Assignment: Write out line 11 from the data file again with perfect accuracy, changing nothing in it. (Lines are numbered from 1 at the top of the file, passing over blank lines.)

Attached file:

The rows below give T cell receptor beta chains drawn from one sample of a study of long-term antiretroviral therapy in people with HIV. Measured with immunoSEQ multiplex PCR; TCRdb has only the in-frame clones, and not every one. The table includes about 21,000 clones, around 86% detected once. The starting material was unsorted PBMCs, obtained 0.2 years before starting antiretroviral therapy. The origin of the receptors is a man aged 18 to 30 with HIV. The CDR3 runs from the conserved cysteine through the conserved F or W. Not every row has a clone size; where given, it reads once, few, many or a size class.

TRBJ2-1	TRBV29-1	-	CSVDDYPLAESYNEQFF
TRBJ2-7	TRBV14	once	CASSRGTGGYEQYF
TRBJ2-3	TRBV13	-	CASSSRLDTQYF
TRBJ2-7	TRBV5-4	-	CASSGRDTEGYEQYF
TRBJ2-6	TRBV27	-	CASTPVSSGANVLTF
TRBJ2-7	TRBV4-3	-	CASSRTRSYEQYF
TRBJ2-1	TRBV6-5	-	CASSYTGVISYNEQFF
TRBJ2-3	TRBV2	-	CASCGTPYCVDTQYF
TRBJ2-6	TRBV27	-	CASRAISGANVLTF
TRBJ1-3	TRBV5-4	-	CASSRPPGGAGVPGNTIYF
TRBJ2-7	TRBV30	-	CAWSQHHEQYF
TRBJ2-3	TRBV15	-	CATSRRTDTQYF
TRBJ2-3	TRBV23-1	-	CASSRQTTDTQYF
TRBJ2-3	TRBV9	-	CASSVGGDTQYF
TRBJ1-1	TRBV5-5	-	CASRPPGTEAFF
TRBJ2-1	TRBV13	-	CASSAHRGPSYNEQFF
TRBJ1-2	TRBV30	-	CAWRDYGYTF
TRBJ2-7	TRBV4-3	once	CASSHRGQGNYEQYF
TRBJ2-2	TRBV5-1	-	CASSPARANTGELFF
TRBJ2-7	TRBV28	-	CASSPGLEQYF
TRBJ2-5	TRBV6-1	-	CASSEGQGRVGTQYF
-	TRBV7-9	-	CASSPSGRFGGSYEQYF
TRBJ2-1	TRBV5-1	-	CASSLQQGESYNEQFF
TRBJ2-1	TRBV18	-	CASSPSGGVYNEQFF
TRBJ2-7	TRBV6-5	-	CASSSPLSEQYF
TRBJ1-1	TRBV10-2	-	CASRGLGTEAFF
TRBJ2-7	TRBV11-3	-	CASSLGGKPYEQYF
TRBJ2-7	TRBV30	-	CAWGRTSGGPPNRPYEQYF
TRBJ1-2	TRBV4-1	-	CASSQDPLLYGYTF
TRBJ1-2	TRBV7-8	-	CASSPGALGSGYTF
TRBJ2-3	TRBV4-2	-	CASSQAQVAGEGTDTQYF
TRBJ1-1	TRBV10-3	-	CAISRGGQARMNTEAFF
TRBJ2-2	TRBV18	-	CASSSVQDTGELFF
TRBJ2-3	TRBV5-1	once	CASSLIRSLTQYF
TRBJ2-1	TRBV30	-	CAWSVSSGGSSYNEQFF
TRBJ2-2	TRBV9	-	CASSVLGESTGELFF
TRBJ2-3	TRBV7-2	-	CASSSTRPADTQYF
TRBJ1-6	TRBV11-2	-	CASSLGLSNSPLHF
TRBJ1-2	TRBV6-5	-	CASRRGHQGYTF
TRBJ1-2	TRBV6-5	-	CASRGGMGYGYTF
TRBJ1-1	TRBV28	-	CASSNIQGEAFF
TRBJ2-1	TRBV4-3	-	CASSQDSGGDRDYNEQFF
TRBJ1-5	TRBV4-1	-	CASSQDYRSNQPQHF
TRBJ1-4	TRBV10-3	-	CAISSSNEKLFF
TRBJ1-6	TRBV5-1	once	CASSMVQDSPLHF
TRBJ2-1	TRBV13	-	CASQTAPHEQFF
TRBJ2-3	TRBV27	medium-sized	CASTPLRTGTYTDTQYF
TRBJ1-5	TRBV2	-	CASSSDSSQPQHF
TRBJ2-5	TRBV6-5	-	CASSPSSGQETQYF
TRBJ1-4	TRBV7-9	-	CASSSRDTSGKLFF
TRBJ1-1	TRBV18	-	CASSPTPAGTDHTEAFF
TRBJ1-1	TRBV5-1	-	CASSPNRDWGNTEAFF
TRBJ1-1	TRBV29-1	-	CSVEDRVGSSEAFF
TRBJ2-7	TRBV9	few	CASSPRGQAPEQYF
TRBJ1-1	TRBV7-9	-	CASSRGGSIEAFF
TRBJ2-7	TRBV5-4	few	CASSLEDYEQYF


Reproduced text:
TRBJ1-3	TRBV5-4	-	CASSRPPGGAGVPGNTIYF